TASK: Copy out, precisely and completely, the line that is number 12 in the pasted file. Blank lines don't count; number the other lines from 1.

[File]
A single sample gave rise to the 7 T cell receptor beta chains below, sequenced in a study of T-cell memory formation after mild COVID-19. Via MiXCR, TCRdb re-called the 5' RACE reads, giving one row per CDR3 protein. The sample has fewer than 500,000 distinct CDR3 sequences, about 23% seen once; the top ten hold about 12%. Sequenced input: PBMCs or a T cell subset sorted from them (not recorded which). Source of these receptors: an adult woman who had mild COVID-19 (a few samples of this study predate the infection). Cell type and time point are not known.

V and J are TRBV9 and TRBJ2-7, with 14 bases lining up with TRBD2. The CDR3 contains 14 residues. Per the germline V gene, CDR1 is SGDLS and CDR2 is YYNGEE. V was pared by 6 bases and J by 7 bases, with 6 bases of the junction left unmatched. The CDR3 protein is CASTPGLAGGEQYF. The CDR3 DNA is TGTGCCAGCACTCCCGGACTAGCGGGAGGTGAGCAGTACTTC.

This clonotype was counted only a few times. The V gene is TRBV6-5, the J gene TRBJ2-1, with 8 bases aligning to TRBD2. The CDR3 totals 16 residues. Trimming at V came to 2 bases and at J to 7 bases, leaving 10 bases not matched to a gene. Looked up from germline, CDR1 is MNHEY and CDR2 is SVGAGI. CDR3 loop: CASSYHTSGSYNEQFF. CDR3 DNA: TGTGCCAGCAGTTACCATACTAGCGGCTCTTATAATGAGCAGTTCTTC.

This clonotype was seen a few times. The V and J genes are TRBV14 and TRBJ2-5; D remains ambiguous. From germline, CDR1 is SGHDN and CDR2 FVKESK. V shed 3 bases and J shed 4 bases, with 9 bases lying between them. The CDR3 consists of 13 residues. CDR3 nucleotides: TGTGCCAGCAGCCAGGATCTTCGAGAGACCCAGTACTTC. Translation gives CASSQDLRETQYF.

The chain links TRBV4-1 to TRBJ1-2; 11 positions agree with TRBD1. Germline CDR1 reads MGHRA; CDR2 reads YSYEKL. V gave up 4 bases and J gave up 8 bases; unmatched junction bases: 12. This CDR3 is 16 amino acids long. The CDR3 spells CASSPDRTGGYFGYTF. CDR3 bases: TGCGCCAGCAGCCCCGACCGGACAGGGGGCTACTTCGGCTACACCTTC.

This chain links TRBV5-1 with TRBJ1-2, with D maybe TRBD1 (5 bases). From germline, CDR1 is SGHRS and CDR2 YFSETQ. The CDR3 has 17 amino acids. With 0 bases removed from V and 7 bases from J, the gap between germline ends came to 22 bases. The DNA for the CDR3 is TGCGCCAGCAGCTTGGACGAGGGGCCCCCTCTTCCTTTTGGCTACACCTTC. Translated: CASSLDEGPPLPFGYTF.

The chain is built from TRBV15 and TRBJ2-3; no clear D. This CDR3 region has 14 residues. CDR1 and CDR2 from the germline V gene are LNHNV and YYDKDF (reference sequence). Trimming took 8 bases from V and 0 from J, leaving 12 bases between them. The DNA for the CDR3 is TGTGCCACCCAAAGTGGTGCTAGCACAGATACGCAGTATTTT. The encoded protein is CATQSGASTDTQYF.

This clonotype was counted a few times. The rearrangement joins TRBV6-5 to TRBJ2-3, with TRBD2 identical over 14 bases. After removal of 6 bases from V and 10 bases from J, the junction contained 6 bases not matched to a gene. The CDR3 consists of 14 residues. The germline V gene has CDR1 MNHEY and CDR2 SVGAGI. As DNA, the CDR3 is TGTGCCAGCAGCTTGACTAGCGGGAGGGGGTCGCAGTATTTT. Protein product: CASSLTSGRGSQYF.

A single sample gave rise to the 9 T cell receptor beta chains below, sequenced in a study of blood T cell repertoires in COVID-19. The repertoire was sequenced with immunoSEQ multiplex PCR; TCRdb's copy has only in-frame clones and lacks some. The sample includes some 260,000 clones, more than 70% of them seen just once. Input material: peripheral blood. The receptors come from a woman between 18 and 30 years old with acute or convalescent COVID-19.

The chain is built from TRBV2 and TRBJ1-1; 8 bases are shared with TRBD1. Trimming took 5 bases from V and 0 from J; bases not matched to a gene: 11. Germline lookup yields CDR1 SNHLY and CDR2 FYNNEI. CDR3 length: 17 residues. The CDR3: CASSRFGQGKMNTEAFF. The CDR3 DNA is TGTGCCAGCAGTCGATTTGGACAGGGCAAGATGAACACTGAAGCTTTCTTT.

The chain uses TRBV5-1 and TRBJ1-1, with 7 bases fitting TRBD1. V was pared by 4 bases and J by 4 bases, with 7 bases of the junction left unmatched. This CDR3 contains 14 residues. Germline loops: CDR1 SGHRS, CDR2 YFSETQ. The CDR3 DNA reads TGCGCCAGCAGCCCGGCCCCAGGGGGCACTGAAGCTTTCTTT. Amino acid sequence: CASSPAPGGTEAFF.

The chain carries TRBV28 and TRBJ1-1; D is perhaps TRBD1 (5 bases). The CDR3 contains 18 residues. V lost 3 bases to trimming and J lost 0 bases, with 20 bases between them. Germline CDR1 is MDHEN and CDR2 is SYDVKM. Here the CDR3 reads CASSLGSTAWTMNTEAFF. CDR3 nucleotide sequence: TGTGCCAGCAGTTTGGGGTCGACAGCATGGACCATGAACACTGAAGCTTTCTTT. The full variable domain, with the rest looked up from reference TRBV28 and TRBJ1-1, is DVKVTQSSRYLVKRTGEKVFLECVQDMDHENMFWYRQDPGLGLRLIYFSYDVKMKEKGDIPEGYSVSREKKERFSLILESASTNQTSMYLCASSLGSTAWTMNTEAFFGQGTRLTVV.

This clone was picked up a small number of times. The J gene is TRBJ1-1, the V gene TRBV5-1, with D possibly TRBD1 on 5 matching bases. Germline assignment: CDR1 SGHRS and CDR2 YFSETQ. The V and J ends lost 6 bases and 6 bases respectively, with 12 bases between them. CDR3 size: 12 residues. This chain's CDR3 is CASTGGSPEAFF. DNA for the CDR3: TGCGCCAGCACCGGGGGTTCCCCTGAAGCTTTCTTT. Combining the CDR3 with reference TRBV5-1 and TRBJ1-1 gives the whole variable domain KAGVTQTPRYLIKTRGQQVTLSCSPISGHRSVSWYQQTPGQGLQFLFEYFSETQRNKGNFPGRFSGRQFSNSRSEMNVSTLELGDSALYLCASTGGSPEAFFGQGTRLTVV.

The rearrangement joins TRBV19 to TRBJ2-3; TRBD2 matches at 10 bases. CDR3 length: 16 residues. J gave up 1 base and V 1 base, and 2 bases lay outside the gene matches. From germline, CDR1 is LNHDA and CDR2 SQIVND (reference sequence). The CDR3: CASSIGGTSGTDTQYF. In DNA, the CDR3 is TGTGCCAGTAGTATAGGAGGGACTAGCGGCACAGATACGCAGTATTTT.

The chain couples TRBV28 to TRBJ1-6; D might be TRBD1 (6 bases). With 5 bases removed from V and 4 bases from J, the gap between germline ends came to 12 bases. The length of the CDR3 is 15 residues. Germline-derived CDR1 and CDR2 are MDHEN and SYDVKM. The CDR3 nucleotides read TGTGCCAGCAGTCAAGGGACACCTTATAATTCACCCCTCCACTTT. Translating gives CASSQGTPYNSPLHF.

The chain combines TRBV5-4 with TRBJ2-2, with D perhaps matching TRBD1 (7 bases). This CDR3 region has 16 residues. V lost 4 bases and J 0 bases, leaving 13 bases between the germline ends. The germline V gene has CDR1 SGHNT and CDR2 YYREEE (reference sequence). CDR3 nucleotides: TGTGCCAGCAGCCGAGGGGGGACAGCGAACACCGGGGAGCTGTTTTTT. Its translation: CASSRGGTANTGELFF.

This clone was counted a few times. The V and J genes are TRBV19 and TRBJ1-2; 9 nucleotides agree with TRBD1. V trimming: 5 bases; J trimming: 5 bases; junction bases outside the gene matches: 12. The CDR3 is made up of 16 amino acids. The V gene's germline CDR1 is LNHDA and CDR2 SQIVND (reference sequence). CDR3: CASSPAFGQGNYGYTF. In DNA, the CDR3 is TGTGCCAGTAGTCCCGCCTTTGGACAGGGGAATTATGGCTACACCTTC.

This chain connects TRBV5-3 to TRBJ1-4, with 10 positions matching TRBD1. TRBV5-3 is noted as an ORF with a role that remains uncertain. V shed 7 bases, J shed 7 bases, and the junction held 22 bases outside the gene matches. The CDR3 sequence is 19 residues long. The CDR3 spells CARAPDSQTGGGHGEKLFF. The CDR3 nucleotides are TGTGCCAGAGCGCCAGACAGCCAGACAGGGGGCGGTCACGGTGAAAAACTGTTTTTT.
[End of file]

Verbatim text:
The chain carries TRBV28 and TRBJ1-1; D is perhaps TRBD1 (5 bases). The CDR3 contains 18 residues. V lost 3 bases to trimming and J lost 0 bases, with 20 bases between them. Germline CDR1 is MDHEN and CDR2 is SYDVKM. Here the CDR3 reads CASSLGSTAWTMNTEAFF. CDR3 nucleotide sequence: TGTGCCAGCAGTTTGGGGTCGACAGCATGGACCATGAACACTGAAGCTTTCTTT. The full variable domain, with the rest looked up from reference TRBV28 and TRBJ1-1, is DVKVTQSSRYLVKRTGEKVFLECVQDMDHENMFWYRQDPGLGLRLIYFSYDVKMKEKGDIPEGYSVSREKKERFSLILESASTNQTSMYLCASSLGSTAWTMNTEAFFGQGTRLTVV.